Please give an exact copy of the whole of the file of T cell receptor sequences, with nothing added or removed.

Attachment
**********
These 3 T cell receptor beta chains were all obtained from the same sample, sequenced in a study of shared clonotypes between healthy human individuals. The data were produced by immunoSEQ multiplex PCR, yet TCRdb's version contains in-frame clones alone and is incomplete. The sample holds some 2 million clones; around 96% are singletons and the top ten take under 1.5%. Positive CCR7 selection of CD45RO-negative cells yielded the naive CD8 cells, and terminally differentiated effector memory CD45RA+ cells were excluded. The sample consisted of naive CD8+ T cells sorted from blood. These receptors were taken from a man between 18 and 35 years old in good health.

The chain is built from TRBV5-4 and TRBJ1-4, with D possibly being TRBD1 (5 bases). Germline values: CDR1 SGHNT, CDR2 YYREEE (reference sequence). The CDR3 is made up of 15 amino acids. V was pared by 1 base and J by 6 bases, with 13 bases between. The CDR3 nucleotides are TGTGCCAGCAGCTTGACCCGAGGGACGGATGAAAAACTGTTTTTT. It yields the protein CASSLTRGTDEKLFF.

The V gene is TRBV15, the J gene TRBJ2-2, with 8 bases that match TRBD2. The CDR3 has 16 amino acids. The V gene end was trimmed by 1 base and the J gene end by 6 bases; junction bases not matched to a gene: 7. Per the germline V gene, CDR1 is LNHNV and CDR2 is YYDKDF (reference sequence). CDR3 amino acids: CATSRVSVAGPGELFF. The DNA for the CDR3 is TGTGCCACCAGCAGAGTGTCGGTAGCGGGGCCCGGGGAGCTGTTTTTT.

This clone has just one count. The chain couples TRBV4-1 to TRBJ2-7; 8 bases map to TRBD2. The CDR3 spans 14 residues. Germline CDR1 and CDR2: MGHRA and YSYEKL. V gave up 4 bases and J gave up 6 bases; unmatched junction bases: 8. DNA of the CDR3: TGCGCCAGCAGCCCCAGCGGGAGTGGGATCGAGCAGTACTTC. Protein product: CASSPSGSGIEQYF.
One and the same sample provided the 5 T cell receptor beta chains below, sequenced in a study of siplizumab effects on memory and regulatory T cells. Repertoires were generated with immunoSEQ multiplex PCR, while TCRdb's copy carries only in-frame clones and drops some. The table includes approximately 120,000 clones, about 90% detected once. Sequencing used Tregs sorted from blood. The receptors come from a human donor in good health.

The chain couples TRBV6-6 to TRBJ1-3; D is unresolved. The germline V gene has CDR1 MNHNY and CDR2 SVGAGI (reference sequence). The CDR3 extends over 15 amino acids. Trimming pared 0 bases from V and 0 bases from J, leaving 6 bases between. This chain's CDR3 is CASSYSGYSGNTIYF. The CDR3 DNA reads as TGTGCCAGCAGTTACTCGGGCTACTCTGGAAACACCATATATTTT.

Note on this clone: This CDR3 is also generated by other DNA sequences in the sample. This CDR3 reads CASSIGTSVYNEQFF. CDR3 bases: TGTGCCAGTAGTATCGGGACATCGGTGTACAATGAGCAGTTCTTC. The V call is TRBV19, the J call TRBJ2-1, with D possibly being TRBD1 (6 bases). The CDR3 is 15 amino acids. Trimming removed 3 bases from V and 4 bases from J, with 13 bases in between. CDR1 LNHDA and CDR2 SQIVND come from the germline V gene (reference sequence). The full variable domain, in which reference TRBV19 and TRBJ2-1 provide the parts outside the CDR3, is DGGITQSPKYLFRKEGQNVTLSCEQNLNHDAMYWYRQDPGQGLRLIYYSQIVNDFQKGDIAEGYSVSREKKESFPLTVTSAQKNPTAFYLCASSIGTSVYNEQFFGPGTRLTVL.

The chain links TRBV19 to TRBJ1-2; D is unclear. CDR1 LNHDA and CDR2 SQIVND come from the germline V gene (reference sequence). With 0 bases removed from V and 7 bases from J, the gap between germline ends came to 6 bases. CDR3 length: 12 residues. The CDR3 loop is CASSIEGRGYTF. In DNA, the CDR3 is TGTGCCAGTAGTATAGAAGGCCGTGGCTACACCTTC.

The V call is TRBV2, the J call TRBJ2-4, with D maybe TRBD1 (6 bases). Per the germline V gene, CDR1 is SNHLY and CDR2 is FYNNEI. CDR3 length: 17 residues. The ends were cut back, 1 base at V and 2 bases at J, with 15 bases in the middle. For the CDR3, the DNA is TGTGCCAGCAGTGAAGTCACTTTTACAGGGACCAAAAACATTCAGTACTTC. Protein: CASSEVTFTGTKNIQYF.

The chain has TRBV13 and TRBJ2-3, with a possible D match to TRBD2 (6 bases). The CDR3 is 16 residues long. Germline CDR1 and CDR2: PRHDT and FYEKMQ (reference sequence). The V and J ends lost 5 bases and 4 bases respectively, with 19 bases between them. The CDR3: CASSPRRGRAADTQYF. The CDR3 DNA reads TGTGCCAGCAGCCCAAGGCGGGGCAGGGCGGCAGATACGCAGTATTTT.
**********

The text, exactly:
These 3 T cell receptor beta chains were all obtained from the same sample, sequenced in a study of shared clonotypes between healthy human individuals. The data were produced by immunoSEQ multiplex PCR, yet TCRdb's version contains in-frame clones alone and is incomplete. The sample holds some 2 million clones; around 96% are singletons and the top ten take under 1.5%. Positive CCR7 selection of CD45RO-negative cells yielded the naive CD8 cells, and terminally differentiated effector memory CD45RA+ cells were excluded. The sample consisted of naive CD8+ T cells sorted from blood. These receptors were taken from a man between 18 and 35 years old in good health.

The chain is built from TRBV5-4 and TRBJ1-4, with D possibly being TRBD1 (5 bases). Germline values: CDR1 SGHNT, CDR2 YYREEE (reference sequence). The CDR3 is made up of 15 amino acids. V was pared by 1 base and J by 6 bases, with 13 bases between. The CDR3 nucleotides are TGTGCCAGCAGCTTGACCCGAGGGACGGATGAAAAACTGTTTTTT. It yields the protein CASSLTRGTDEKLFF.

The V gene is TRBV15, the J gene TRBJ2-2, with 8 bases that match TRBD2. The CDR3 has 16 amino acids. The V gene end was trimmed by 1 base and the J gene end by 6 bases; junction bases not matched to a gene: 7. Per the germline V gene, CDR1 is LNHNV and CDR2 is YYDKDF (reference sequence). CDR3 amino acids: CATSRVSVAGPGELFF. The DNA for the CDR3 is TGTGCCACCAGCAGAGTGTCGGTAGCGGGGCCCGGGGAGCTGTTTTTT.

This clone has just one count. The chain couples TRBV4-1 to TRBJ2-7; 8 bases map to TRBD2. The CDR3 spans 14 residues. Germline CDR1 and CDR2: MGHRA and YSYEKL. V gave up 4 bases and J gave up 6 bases; unmatched junction bases: 8. DNA of the CDR3: TGCGCCAGCAGCCCCAGCGGGAGTGGGATCGAGCAGTACTTC. Protein product: CASSPSGSGIEQYF.
One and the same sample provided the 5 T cell receptor beta chains below, sequenced in a study of siplizumab effects on memory and regulatory T cells. Repertoires were generated with immunoSEQ multiplex PCR, while TCRdb's copy carries only in-frame clones and drops some. The table includes approximately 120,000 clones, about 90% detected once. Sequencing used Tregs sorted from blood. The receptors come from a human donor in good health.

The chain couples TRBV6-6 to TRBJ1-3; D is unresolved. The germline V gene has CDR1 MNHNY and CDR2 SVGAGI (reference sequence). The CDR3 extends over 15 amino acids. Trimming pared 0 bases from V and 0 bases from J, leaving 6 bases between. This chain's CDR3 is CASSYSGYSGNTIYF. The CDR3 DNA reads as TGTGCCAGCAGTTACTCGGGCTACTCTGGAAACACCATATATTTT.

Note on this clone: This CDR3 is also generated by other DNA sequences in the sample. This CDR3 reads CASSIGTSVYNEQFF. CDR3 bases: TGTGCCAGTAGTATCGGGACATCGGTGTACAATGAGCAGTTCTTC. The V call is TRBV19, the J call TRBJ2-1, with D possibly being TRBD1 (6 bases). The CDR3 is 15 amino acids. Trimming removed 3 bases from V and 4 bases from J, with 13 bases in between. CDR1 LNHDA and CDR2 SQIVND come from the germline V gene (reference sequence). The full variable domain, in which reference TRBV19 and TRBJ2-1 provide the parts outside the CDR3, is DGGITQSPKYLFRKEGQNVTLSCEQNLNHDAMYWYRQDPGQGLRLIYYSQIVNDFQKGDIAEGYSVSREKKESFPLTVTSAQKNPTAFYLCASSIGTSVYNEQFFGPGTRLTVL.

The chain links TRBV19 to TRBJ1-2; D is unclear. CDR1 LNHDA and CDR2 SQIVND come from the germline V gene (reference sequence). With 0 bases removed from V and 7 bases from J, the gap between germline ends came to 6 bases. CDR3 length: 12 residues. The CDR3 loop is CASSIEGRGYTF. In DNA, the CDR3 is TGTGCCAGTAGTATAGAAGGCCGTGGCTACACCTTC.

The V call is TRBV2, the J call TRBJ2-4, with D maybe TRBD1 (6 bases). Per the germline V gene, CDR1 is SNHLY and CDR2 is FYNNEI. CDR3 length: 17 residues. The ends were cut back, 1 base at V and 2 bases at J, with 15 bases in the middle. For the CDR3, the DNA is TGTGCCAGCAGTGAAGTCACTTTTACAGGGACCAAAAACATTCAGTACTTC. Protein: CASSEVTFTGTKNIQYF.

The chain has TRBV13 and TRBJ2-3, with a possible D match to TRBD2 (6 bases). The CDR3 is 16 residues long. Germline CDR1 and CDR2: PRHDT and FYEKMQ (reference sequence). The V and J ends lost 5 bases and 4 bases respectively, with 19 bases between them. The CDR3: CASSPRRGRAADTQYF. The CDR3 DNA reads TGTGCCAGCAGCCCAAGGCGGGGCAGGGCGGCAGATACGCAGTATTTT.